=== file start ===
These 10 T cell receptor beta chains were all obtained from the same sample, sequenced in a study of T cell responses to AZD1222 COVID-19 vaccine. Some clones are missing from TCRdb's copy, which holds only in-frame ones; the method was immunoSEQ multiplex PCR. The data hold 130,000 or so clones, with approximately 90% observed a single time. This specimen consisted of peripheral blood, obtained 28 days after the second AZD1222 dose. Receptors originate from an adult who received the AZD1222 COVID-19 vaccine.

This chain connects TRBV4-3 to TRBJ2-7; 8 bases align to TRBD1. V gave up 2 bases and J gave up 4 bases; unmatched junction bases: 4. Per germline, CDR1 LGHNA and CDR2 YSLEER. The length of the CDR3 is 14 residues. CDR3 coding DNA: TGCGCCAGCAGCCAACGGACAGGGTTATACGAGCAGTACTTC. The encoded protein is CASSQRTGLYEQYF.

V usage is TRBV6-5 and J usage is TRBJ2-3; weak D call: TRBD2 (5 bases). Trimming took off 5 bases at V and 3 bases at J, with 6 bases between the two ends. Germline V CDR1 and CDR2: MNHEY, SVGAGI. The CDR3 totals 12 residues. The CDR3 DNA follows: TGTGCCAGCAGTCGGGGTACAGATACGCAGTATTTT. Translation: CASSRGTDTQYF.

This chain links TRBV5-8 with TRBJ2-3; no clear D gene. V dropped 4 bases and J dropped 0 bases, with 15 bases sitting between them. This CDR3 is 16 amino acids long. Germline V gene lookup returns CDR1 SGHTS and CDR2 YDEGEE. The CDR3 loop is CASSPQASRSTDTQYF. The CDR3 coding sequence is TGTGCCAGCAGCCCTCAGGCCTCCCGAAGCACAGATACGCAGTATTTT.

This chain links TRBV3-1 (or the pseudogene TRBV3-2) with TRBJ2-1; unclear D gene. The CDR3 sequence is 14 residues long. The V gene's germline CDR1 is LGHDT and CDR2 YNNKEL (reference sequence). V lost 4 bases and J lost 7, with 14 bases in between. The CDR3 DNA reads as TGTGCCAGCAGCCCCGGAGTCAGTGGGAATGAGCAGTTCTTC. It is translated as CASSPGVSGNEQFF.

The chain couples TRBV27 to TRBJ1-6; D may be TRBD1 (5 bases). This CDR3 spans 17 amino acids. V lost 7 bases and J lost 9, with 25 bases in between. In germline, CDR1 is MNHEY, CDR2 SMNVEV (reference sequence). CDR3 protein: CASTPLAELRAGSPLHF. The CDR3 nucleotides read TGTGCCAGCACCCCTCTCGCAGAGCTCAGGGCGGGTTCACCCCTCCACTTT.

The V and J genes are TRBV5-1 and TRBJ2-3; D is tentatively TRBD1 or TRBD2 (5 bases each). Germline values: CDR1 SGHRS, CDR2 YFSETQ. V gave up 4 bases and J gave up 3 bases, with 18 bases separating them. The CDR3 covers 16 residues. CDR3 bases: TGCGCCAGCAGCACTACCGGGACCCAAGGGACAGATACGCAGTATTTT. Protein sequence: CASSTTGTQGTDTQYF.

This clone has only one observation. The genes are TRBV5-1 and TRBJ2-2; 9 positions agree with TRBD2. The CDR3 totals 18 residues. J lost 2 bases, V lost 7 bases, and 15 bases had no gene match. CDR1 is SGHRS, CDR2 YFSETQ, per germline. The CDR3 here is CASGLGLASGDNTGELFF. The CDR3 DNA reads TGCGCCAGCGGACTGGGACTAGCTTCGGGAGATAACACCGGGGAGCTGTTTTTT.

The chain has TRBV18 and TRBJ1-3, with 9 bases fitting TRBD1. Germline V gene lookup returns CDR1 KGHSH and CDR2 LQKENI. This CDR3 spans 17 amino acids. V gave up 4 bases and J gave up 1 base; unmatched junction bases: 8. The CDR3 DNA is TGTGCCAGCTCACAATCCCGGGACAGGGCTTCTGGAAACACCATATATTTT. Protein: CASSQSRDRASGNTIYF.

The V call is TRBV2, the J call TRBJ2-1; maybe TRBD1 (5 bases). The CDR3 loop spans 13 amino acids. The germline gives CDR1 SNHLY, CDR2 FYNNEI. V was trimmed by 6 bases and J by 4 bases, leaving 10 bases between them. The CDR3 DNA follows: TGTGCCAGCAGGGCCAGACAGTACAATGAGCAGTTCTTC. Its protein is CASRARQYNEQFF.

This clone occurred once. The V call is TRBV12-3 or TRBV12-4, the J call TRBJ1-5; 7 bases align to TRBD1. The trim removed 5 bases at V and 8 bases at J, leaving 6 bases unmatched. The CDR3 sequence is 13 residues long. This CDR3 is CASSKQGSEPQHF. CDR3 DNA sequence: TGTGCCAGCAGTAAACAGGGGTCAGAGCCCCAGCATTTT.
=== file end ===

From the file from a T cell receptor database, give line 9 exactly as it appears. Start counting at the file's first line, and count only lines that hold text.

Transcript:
The chain has TRBV18 and TRBJ1-3, with 9 bases fitting TRBD1. Germline V gene lookup returns CDR1 KGHSH and CDR2 LQKENI. This CDR3 spans 17 amino acids. V gave up 4 bases and J gave up 1 base; unmatched junction bases: 8. The CDR3 DNA is TGTGCCAGCTCACAATCCCGGGACAGGGCTTCTGGAAACACCATATATTTT. Protein: CASSQSRDRASGNTIYF.